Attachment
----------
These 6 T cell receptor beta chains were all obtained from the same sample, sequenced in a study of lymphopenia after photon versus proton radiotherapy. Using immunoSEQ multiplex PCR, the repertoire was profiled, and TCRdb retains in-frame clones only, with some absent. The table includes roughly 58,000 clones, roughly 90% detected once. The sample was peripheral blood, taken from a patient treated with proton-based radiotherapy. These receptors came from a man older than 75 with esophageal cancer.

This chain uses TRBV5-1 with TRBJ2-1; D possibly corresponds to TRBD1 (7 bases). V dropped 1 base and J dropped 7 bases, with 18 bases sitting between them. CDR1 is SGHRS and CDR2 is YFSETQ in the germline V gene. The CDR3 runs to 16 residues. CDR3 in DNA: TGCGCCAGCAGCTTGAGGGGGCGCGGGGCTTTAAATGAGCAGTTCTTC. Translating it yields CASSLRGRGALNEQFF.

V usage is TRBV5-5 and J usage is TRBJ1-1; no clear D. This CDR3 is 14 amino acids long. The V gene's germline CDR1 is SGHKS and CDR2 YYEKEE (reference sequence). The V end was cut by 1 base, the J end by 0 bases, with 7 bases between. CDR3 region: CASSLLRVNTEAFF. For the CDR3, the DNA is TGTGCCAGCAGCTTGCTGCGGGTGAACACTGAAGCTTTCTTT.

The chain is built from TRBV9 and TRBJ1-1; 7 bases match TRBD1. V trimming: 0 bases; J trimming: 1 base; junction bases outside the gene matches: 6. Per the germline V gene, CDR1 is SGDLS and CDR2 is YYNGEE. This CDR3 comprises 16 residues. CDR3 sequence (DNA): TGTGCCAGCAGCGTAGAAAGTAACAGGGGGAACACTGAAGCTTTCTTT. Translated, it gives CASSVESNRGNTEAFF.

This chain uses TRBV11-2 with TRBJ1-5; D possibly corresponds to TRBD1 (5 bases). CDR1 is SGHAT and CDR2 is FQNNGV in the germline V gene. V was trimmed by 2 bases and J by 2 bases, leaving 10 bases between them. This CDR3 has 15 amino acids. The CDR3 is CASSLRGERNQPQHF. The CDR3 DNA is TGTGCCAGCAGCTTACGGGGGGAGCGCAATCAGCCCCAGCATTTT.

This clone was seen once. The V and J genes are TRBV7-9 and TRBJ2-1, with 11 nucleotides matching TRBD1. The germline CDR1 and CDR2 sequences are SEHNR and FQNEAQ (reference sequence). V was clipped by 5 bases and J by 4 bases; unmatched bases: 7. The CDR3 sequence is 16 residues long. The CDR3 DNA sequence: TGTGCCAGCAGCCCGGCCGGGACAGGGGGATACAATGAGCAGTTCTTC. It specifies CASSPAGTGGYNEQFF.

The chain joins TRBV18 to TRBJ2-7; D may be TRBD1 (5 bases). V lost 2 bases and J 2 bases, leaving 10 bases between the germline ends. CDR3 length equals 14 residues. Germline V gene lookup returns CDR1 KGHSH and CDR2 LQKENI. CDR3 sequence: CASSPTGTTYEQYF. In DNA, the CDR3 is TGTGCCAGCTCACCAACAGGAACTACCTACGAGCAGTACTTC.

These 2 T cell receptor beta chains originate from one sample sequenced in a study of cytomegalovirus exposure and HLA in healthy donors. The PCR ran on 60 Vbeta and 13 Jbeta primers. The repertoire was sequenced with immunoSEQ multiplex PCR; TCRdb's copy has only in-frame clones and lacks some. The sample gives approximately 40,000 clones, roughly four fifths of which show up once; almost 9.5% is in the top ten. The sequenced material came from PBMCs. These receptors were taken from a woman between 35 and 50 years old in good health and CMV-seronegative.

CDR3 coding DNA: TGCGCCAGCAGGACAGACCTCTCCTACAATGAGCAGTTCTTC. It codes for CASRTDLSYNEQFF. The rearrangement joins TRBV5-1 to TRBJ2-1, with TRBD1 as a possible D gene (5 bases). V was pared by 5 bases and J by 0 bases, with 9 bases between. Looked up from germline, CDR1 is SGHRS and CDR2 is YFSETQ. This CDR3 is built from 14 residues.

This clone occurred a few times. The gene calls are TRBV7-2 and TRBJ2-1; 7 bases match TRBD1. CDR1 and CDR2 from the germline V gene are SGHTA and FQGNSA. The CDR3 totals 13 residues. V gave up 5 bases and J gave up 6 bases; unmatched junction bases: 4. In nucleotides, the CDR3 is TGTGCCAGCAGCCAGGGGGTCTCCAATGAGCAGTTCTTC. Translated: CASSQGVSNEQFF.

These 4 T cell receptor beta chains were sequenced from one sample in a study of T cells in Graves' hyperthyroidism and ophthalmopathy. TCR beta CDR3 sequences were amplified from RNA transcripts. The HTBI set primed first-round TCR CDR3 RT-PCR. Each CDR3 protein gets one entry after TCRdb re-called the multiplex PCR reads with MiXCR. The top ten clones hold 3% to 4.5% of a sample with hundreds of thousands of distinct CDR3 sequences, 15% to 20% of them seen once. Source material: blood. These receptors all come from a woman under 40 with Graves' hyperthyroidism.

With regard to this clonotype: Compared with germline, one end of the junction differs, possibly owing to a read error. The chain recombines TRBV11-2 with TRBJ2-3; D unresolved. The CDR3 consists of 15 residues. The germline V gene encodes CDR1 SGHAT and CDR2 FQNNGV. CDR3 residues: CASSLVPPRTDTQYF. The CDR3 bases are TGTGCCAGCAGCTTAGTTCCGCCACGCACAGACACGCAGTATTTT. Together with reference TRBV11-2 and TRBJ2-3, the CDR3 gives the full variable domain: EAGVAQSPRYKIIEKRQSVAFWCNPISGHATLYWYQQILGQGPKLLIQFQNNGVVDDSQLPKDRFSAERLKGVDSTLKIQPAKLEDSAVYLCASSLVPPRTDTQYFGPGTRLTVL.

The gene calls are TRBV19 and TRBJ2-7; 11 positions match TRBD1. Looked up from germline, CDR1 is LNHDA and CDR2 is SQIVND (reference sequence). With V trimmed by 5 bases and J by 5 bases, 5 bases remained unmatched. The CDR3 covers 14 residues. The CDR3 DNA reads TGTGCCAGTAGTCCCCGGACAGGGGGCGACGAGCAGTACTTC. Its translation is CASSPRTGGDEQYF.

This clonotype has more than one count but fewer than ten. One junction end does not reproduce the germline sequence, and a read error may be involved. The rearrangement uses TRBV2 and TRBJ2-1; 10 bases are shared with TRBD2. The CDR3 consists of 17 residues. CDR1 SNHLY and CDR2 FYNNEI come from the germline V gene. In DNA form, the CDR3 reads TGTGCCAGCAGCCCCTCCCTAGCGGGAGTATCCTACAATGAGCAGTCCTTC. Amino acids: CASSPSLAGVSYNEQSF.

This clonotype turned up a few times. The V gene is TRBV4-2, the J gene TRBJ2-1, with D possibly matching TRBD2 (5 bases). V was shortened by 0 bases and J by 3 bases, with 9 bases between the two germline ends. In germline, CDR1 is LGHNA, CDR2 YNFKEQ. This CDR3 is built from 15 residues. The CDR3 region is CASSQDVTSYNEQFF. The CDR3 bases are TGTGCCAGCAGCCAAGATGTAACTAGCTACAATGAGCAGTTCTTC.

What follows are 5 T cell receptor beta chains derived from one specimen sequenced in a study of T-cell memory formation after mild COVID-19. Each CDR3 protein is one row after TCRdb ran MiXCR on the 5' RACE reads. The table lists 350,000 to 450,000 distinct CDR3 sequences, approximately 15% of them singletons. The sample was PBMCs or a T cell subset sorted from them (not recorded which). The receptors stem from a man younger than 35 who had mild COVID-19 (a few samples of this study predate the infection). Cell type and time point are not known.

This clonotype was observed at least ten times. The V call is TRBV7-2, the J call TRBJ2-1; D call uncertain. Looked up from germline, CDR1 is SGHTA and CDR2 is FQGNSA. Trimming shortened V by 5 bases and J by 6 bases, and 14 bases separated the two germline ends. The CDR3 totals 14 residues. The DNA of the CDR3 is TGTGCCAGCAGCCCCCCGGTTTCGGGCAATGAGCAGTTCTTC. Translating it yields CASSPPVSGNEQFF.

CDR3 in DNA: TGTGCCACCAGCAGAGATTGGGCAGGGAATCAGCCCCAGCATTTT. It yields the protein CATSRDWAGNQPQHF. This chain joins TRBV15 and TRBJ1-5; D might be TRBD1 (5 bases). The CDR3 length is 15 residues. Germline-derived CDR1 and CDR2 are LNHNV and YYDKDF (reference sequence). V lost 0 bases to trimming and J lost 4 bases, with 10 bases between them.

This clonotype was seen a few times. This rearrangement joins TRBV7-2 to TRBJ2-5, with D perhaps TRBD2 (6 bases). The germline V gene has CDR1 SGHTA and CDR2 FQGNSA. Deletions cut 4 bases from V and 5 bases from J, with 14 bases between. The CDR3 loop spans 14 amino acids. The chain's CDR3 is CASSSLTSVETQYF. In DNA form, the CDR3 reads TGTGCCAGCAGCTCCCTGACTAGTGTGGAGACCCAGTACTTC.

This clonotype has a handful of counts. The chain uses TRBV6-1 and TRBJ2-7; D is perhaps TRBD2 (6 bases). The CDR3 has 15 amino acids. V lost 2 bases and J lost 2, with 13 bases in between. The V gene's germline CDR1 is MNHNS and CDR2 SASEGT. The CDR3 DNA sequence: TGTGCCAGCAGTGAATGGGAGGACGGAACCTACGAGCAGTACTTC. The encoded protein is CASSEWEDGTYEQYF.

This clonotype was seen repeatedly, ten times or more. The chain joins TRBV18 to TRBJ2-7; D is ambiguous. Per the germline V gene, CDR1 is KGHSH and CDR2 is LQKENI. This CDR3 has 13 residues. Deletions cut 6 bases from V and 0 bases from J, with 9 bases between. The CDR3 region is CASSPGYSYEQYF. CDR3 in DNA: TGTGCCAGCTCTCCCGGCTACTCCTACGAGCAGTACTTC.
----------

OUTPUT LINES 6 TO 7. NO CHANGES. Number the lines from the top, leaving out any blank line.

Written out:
This clone was seen once. The V and J genes are TRBV7-9 and TRBJ2-1, with 11 nucleotides matching TRBD1. The germline CDR1 and CDR2 sequences are SEHNR and FQNEAQ (reference sequence). V was clipped by 5 bases and J by 4 bases; unmatched bases: 7. The CDR3 sequence is 16 residues long. The CDR3 DNA sequence: TGTGCCAGCAGCCCGGCCGGGACAGGGGGATACAATGAGCAGTTCTTC. It specifies CASSPAGTGGYNEQFF.

The chain joins TRBV18 to TRBJ2-7; D may be TRBD1 (5 bases). V lost 2 bases and J 2 bases, leaving 10 bases between the germline ends. CDR3 length equals 14 residues. Germline V gene lookup returns CDR1 KGHSH and CDR2 LQKENI. CDR3 sequence: CASSPTGTTYEQYF. In DNA, the CDR3 is TGTGCCAGCTCACCAACAGGAACTACCTACGAGCAGTACTTC.